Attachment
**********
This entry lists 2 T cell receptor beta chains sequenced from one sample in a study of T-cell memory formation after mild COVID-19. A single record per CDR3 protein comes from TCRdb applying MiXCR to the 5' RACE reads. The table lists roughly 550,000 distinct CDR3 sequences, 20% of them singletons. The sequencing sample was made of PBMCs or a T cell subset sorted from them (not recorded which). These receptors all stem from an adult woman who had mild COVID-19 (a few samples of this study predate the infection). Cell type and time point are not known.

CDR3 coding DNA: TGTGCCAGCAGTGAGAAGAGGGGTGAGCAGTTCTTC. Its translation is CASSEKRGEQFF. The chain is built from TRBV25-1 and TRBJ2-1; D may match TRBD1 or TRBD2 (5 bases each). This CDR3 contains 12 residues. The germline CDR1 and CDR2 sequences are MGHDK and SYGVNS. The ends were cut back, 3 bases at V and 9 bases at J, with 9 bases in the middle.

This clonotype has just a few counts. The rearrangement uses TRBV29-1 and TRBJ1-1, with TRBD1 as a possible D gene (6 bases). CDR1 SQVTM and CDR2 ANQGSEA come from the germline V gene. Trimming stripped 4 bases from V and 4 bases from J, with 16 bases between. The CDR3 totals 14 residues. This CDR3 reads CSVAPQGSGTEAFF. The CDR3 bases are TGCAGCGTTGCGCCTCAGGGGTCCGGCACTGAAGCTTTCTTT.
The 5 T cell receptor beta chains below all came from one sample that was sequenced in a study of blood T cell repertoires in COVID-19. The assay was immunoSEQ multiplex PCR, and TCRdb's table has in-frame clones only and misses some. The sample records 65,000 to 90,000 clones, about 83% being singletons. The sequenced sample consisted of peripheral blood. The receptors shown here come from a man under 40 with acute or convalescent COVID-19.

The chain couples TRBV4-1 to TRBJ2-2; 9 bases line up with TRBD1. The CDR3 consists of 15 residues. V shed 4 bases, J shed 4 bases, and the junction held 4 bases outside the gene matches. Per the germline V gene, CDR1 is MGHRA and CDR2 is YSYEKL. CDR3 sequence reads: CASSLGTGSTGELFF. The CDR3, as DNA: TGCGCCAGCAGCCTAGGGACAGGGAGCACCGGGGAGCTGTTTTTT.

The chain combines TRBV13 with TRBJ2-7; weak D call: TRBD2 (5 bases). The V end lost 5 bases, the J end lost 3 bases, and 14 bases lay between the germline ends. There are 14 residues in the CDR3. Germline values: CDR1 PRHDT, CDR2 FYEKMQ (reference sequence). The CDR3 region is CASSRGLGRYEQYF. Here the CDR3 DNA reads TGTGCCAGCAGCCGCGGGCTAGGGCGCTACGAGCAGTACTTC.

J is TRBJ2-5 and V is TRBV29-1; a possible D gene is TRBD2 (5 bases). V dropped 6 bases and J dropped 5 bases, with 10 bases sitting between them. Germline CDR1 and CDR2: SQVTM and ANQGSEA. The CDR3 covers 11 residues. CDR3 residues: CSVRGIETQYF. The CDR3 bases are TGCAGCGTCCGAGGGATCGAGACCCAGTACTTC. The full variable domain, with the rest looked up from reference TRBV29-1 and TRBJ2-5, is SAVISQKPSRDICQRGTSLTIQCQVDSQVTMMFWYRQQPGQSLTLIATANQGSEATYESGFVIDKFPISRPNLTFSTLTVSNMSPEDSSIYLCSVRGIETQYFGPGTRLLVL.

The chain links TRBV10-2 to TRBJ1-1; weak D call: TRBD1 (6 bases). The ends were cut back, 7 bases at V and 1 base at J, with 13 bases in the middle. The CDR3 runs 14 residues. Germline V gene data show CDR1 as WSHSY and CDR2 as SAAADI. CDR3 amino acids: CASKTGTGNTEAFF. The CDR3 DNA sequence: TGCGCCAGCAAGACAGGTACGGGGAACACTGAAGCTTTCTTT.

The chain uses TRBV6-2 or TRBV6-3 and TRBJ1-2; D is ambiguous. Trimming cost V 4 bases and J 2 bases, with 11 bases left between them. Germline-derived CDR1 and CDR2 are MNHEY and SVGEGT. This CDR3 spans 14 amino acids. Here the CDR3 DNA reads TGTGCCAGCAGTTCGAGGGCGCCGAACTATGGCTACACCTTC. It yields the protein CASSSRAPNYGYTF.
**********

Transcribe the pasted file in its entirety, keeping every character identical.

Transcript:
This entry lists 2 T cell receptor beta chains sequenced from one sample in a study of T-cell memory formation after mild COVID-19. A single record per CDR3 protein comes from TCRdb applying MiXCR to the 5' RACE reads. The table lists roughly 550,000 distinct CDR3 sequences, 20% of them singletons. The sequencing sample was made of PBMCs or a T cell subset sorted from them (not recorded which). These receptors all stem from an adult woman who had mild COVID-19 (a few samples of this study predate the infection). Cell type and time point are not known.

CDR3 coding DNA: TGTGCCAGCAGTGAGAAGAGGGGTGAGCAGTTCTTC. Its translation is CASSEKRGEQFF. The chain is built from TRBV25-1 and TRBJ2-1; D may match TRBD1 or TRBD2 (5 bases each). This CDR3 contains 12 residues. The germline CDR1 and CDR2 sequences are MGHDK and SYGVNS. The ends were cut back, 3 bases at V and 9 bases at J, with 9 bases in the middle.

This clonotype has just a few counts. The rearrangement uses TRBV29-1 and TRBJ1-1, with TRBD1 as a possible D gene (6 bases). CDR1 SQVTM and CDR2 ANQGSEA come from the germline V gene. Trimming stripped 4 bases from V and 4 bases from J, with 16 bases between. The CDR3 totals 14 residues. This CDR3 reads CSVAPQGSGTEAFF. The CDR3 bases are TGCAGCGTTGCGCCTCAGGGGTCCGGCACTGAAGCTTTCTTT.
The 5 T cell receptor beta chains below all came from one sample that was sequenced in a study of blood T cell repertoires in COVID-19. The assay was immunoSEQ multiplex PCR, and TCRdb's table has in-frame clones only and misses some. The sample records 65,000 to 90,000 clones, about 83% being singletons. The sequenced sample consisted of peripheral blood. The receptors shown here come from a man under 40 with acute or convalescent COVID-19.

The chain couples TRBV4-1 to TRBJ2-2; 9 bases line up with TRBD1. The CDR3 consists of 15 residues. V shed 4 bases, J shed 4 bases, and the junction held 4 bases outside the gene matches. Per the germline V gene, CDR1 is MGHRA and CDR2 is YSYEKL. CDR3 sequence reads: CASSLGTGSTGELFF. The CDR3, as DNA: TGCGCCAGCAGCCTAGGGACAGGGAGCACCGGGGAGCTGTTTTTT.

The chain combines TRBV13 with TRBJ2-7; weak D call: TRBD2 (5 bases). The V end lost 5 bases, the J end lost 3 bases, and 14 bases lay between the germline ends. There are 14 residues in the CDR3. Germline values: CDR1 PRHDT, CDR2 FYEKMQ (reference sequence). The CDR3 region is CASSRGLGRYEQYF. Here the CDR3 DNA reads TGTGCCAGCAGCCGCGGGCTAGGGCGCTACGAGCAGTACTTC.

J is TRBJ2-5 and V is TRBV29-1; a possible D gene is TRBD2 (5 bases). V dropped 6 bases and J dropped 5 bases, with 10 bases sitting between them. Germline CDR1 and CDR2: SQVTM and ANQGSEA. The CDR3 covers 11 residues. CDR3 residues: CSVRGIETQYF. The CDR3 bases are TGCAGCGTCCGAGGGATCGAGACCCAGTACTTC. The full variable domain, with the rest looked up from reference TRBV29-1 and TRBJ2-5, is SAVISQKPSRDICQRGTSLTIQCQVDSQVTMMFWYRQQPGQSLTLIATANQGSEATYESGFVIDKFPISRPNLTFSTLTVSNMSPEDSSIYLCSVRGIETQYFGPGTRLLVL.

The chain links TRBV10-2 to TRBJ1-1; weak D call: TRBD1 (6 bases). The ends were cut back, 7 bases at V and 1 base at J, with 13 bases in the middle. The CDR3 runs 14 residues. Germline V gene data show CDR1 as WSHSY and CDR2 as SAAADI. CDR3 amino acids: CASKTGTGNTEAFF. The CDR3 DNA sequence: TGCGCCAGCAAGACAGGTACGGGGAACACTGAAGCTTTCTTT.

The chain uses TRBV6-2 or TRBV6-3 and TRBJ1-2; D is ambiguous. Trimming cost V 4 bases and J 2 bases, with 11 bases left between them. Germline-derived CDR1 and CDR2 are MNHEY and SVGEGT. This CDR3 spans 14 amino acids. Here the CDR3 DNA reads TGTGCCAGCAGTTCGAGGGCGCCGAACTATGGCTACACCTTC. It yields the protein CASSSRAPNYGYTF.